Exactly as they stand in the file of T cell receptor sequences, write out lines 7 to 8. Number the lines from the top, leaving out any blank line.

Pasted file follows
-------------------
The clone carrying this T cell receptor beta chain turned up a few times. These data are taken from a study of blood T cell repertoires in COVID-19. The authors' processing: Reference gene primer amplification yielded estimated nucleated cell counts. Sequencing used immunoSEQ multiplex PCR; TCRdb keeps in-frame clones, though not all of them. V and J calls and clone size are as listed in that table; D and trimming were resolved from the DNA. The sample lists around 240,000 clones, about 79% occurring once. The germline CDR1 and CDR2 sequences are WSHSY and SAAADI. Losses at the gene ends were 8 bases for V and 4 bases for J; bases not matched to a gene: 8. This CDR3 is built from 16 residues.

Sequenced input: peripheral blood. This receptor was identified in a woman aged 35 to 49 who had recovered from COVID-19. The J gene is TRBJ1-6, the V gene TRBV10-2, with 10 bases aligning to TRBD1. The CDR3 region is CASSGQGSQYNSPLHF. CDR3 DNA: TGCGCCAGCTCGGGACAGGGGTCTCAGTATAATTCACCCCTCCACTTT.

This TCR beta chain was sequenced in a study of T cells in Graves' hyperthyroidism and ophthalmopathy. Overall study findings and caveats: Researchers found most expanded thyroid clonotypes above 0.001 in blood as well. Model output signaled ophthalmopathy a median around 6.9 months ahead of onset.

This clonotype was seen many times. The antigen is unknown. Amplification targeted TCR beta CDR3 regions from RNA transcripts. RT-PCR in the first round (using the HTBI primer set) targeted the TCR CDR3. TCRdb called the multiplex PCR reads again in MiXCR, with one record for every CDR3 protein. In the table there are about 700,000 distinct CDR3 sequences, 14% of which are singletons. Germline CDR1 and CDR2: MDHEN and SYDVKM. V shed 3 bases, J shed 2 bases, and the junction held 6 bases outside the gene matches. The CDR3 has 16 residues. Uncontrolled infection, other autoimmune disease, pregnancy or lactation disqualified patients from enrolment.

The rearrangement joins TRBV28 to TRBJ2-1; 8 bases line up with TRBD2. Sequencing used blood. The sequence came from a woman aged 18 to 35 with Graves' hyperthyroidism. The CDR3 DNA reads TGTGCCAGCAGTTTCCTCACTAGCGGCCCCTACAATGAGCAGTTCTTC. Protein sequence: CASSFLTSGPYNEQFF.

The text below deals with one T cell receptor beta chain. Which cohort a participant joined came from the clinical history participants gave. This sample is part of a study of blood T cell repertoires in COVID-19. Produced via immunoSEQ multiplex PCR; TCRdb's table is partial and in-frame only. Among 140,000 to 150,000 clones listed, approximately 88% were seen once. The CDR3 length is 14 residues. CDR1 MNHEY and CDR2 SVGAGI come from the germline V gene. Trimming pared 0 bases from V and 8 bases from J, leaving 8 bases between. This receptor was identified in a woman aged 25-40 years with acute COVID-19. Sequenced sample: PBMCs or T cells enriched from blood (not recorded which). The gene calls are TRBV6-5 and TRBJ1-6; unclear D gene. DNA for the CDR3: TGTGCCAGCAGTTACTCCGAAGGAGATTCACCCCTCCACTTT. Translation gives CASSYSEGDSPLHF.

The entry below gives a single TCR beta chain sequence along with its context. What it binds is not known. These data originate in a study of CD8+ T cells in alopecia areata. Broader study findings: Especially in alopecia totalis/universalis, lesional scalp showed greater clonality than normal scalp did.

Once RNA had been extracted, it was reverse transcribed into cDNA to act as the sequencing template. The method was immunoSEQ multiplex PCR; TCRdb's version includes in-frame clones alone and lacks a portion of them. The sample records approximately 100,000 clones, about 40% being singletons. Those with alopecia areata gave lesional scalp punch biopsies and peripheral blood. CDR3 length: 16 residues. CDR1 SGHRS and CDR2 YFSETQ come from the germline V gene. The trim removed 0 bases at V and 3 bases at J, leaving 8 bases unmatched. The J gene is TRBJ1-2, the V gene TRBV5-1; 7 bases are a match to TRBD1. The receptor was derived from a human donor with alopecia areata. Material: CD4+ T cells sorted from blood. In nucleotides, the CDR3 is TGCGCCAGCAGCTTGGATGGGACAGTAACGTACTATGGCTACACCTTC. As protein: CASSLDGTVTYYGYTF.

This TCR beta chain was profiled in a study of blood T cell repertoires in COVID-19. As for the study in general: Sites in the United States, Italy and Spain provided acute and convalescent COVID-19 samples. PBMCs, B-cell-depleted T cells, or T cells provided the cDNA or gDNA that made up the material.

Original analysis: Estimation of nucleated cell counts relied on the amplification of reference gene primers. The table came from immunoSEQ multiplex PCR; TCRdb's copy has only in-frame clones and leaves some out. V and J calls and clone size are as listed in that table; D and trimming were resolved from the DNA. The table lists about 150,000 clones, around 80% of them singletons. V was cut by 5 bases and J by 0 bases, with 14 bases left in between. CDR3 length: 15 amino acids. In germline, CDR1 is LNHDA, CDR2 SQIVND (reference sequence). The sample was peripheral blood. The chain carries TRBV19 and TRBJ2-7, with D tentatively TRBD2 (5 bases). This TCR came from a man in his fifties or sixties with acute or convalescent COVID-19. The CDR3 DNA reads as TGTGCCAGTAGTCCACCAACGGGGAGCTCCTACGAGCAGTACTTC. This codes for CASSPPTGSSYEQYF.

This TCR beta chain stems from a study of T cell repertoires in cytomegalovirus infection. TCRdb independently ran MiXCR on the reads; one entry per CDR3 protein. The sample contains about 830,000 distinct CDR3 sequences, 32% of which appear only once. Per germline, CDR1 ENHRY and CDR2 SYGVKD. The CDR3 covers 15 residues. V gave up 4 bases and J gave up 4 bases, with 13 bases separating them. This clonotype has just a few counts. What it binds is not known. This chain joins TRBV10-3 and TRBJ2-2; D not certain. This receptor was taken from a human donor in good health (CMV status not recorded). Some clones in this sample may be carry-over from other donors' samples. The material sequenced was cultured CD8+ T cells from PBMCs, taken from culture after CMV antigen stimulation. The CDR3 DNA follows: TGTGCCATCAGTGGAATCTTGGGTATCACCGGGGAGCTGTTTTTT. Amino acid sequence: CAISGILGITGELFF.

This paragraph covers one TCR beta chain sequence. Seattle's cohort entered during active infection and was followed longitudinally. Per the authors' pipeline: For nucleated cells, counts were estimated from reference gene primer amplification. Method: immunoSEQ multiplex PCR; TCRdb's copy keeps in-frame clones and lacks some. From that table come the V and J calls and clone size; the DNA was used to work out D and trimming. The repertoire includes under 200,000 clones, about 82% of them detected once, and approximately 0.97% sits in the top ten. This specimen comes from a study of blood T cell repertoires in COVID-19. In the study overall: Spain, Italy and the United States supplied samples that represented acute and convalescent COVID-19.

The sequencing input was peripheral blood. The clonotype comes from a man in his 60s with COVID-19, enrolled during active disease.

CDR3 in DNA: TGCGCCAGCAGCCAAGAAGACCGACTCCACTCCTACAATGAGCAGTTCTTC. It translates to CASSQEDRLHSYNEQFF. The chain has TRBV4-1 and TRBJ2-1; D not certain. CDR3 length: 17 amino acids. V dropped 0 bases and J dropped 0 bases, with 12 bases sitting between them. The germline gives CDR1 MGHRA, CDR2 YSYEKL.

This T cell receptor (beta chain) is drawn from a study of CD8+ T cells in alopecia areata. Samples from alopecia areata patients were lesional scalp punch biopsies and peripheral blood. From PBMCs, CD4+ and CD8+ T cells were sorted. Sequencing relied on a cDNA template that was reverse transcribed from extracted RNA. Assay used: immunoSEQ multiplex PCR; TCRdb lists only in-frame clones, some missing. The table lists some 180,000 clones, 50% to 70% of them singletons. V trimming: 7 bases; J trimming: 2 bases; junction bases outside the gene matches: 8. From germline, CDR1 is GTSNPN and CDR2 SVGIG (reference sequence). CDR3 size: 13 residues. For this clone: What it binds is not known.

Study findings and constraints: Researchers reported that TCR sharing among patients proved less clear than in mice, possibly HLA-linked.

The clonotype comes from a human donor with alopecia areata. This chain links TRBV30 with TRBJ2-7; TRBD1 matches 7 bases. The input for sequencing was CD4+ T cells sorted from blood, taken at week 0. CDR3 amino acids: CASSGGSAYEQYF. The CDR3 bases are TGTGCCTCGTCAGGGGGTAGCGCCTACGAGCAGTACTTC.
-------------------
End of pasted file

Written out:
The entry below gives a single TCR beta chain sequence along with its context. What it binds is not known. These data originate in a study of CD8+ T cells in alopecia areata. Broader study findings: Especially in alopecia totalis/universalis, lesional scalp showed greater clonality than normal scalp did.

Once RNA had been extracted, it was reverse transcribed into cDNA to act as the sequencing template. The method was immunoSEQ multiplex PCR; TCRdb's version includes in-frame clones alone and lacks a portion of them. The sample records approximately 100,000 clones, about 40% being singletons. Those with alopecia areata gave lesional scalp punch biopsies and peripheral blood. CDR3 length: 16 residues. CDR1 SGHRS and CDR2 YFSETQ come from the germline V gene. The trim removed 0 bases at V and 3 bases at J, leaving 8 bases unmatched. The J gene is TRBJ1-2, the V gene TRBV5-1; 7 bases are a match to TRBD1. The receptor was derived from a human donor with alopecia areata. Material: CD4+ T cells sorted from blood. In nucleotides, the CDR3 is TGCGCCAGCAGCTTGGATGGGACAGTAACGTACTATGGCTACACCTTC. As protein: CASSLDGTVTYYGYTF.